Some thoughts on the CRIME attack
By this point, some people have started to ask me about the Rizzo and Duong's new CRIME attack on TLS.
The short version is the same as with BEAST last year: Tor is not affected. TorBrowser is not affected. Other applications may be affected; please consult your app vendor.
Here's the longer version, in case you're more curious. This is going to assume a little technical background, but not too much.
You can imagine it as something like a sophisticated game of Mastermind: the attacker gets to guess a cookie, and they learn something how much of the cookie they guessed right. With enough guesses, they can learn the cookie, which lets them impersonate the client to the server.
[*] (Okay, not all TLS implementation reveal the exact length of what they're encrypting. If they're using CBC, they'll round up to the nearest 16 bytes. But that's still enough information about the compressed data's length for this attack to work.)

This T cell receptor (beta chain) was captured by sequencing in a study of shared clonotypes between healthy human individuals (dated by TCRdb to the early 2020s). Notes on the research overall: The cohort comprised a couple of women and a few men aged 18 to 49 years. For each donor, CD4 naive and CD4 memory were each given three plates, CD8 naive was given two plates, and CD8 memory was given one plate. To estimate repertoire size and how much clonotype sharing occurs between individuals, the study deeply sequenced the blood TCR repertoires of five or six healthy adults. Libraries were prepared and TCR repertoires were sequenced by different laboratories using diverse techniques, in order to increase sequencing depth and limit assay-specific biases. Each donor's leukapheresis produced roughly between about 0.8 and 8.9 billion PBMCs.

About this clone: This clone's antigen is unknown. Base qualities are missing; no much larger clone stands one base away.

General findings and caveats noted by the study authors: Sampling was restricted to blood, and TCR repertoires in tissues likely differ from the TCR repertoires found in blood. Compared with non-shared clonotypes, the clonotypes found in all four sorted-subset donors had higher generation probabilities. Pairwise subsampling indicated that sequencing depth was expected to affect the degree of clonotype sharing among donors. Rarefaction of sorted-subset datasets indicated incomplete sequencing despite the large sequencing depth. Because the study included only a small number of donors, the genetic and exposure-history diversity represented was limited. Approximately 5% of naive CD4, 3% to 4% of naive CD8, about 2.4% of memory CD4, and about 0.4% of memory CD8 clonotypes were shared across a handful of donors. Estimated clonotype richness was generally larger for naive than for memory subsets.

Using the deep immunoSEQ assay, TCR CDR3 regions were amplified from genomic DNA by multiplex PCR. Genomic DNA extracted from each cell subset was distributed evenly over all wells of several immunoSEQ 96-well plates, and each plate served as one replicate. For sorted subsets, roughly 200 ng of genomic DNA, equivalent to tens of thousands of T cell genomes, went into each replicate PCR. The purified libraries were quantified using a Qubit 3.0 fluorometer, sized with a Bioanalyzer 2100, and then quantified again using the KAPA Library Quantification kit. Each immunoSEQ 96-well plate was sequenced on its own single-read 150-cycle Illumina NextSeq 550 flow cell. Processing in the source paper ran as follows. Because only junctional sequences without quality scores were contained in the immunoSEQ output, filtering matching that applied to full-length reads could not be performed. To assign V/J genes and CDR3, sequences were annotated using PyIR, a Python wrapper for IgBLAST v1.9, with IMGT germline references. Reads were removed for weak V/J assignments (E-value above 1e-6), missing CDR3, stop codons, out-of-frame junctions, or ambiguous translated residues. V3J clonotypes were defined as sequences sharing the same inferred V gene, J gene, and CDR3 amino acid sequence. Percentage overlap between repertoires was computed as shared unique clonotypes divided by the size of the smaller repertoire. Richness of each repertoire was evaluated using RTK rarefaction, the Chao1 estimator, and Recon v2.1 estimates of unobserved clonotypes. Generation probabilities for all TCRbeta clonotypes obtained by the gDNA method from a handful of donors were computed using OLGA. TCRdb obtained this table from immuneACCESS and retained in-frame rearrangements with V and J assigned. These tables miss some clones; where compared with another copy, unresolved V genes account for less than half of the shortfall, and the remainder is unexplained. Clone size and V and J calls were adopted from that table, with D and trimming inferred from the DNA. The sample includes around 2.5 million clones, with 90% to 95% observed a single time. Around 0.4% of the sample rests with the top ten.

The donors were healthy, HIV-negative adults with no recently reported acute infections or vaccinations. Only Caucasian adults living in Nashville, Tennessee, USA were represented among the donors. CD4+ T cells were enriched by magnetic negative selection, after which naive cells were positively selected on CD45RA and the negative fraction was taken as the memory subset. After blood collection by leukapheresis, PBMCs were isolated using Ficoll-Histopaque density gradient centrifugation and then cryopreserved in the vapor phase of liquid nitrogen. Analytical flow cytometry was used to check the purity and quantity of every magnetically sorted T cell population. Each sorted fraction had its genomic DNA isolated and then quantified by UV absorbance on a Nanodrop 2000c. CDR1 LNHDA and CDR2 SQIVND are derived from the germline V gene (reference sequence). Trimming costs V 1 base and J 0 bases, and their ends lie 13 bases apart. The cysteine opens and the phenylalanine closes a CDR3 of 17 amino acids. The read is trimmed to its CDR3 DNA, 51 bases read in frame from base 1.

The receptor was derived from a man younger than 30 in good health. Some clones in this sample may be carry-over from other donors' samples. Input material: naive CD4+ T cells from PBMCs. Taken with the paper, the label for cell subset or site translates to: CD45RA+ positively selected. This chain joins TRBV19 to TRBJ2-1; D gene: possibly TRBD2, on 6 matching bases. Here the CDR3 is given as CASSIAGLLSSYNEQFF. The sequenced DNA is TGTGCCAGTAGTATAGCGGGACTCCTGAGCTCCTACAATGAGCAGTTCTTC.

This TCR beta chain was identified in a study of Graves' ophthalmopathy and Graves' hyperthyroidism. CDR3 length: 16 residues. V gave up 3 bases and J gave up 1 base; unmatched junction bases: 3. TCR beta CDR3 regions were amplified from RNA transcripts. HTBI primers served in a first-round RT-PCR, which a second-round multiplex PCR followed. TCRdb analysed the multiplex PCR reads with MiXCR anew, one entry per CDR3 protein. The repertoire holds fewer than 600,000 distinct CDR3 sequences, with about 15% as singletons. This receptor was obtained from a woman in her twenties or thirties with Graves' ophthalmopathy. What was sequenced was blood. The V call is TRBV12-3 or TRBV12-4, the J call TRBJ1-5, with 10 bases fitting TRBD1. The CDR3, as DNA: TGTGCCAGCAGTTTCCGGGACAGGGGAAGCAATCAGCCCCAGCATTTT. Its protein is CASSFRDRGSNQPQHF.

Is Tor vulnerable? Tor isn't vulnerable because Tor (mostly!) never compresses anything secret before encrypting it. Tor doesn't use TLS compression at all. The only compressed data in Tor are pieces of directory information; and nearly all directory information is public knowledge, and downloaded by all clients.
The only non-public pieces of directory information in Tor are bridge descriptors and hidden-service descriptors. But these are only transmitted compressed on their own, and never compressed along with something adversary-controlled.